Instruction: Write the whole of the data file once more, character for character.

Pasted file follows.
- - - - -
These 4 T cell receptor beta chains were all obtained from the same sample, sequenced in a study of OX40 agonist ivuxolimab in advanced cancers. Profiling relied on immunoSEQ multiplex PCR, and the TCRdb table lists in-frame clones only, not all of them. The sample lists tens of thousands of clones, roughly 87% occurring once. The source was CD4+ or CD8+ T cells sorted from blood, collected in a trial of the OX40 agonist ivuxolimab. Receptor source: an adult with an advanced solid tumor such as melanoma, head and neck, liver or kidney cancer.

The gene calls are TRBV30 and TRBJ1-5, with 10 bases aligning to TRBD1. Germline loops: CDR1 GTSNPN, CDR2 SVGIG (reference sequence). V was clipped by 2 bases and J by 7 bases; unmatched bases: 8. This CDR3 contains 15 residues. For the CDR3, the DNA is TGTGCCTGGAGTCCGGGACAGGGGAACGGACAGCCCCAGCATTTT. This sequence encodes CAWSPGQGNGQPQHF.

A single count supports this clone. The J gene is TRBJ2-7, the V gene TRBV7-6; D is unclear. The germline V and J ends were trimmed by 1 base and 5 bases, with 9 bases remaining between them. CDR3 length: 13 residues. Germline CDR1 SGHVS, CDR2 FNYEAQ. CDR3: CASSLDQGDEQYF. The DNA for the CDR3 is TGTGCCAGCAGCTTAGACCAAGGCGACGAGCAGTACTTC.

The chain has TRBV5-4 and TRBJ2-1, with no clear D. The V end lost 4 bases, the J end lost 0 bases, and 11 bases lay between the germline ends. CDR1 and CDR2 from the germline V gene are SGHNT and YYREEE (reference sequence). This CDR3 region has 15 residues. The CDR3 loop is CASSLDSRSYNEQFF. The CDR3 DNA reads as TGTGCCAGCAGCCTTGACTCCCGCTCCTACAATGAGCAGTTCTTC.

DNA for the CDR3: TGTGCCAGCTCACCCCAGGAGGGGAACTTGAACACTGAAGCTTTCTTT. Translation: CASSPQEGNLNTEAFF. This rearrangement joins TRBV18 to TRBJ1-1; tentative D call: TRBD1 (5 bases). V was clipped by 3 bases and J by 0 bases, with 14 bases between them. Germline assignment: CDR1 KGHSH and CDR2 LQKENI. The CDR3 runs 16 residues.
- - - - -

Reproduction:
These 4 T cell receptor beta chains were all obtained from the same sample, sequenced in a study of OX40 agonist ivuxolimab in advanced cancers. Profiling relied on immunoSEQ multiplex PCR, and the TCRdb table lists in-frame clones only, not all of them. The sample lists tens of thousands of clones, roughly 87% occurring once. The source was CD4+ or CD8+ T cells sorted from blood, collected in a trial of the OX40 agonist ivuxolimab. Receptor source: an adult with an advanced solid tumor such as melanoma, head and neck, liver or kidney cancer.

The gene calls are TRBV30 and TRBJ1-5, with 10 bases aligning to TRBD1. Germline loops: CDR1 GTSNPN, CDR2 SVGIG (reference sequence). V was clipped by 2 bases and J by 7 bases; unmatched bases: 8. This CDR3 contains 15 residues. For the CDR3, the DNA is TGTGCCTGGAGTCCGGGACAGGGGAACGGACAGCCCCAGCATTTT. This sequence encodes CAWSPGQGNGQPQHF.

A single count supports this clone. The J gene is TRBJ2-7, the V gene TRBV7-6; D is unclear. The germline V and J ends were trimmed by 1 base and 5 bases, with 9 bases remaining between them. CDR3 length: 13 residues. Germline CDR1 SGHVS, CDR2 FNYEAQ. CDR3: CASSLDQGDEQYF. The DNA for the CDR3 is TGTGCCAGCAGCTTAGACCAAGGCGACGAGCAGTACTTC.

The chain has TRBV5-4 and TRBJ2-1, with no clear D. The V end lost 4 bases, the J end lost 0 bases, and 11 bases lay between the germline ends. CDR1 and CDR2 from the germline V gene are SGHNT and YYREEE (reference sequence). This CDR3 region has 15 residues. The CDR3 loop is CASSLDSRSYNEQFF. The CDR3 DNA reads as TGTGCCAGCAGCCTTGACTCCCGCTCCTACAATGAGCAGTTCTTC.

DNA for the CDR3: TGTGCCAGCTCACCCCAGGAGGGGAACTTGAACACTGAAGCTTTCTTT. Translation: CASSPQEGNLNTEAFF. This rearrangement joins TRBV18 to TRBJ1-1; tentative D call: TRBD1 (5 bases). V was clipped by 3 bases and J by 0 bases, with 14 bases between them. Germline assignment: CDR1 KGHSH and CDR2 LQKENI. The CDR3 runs 16 residues.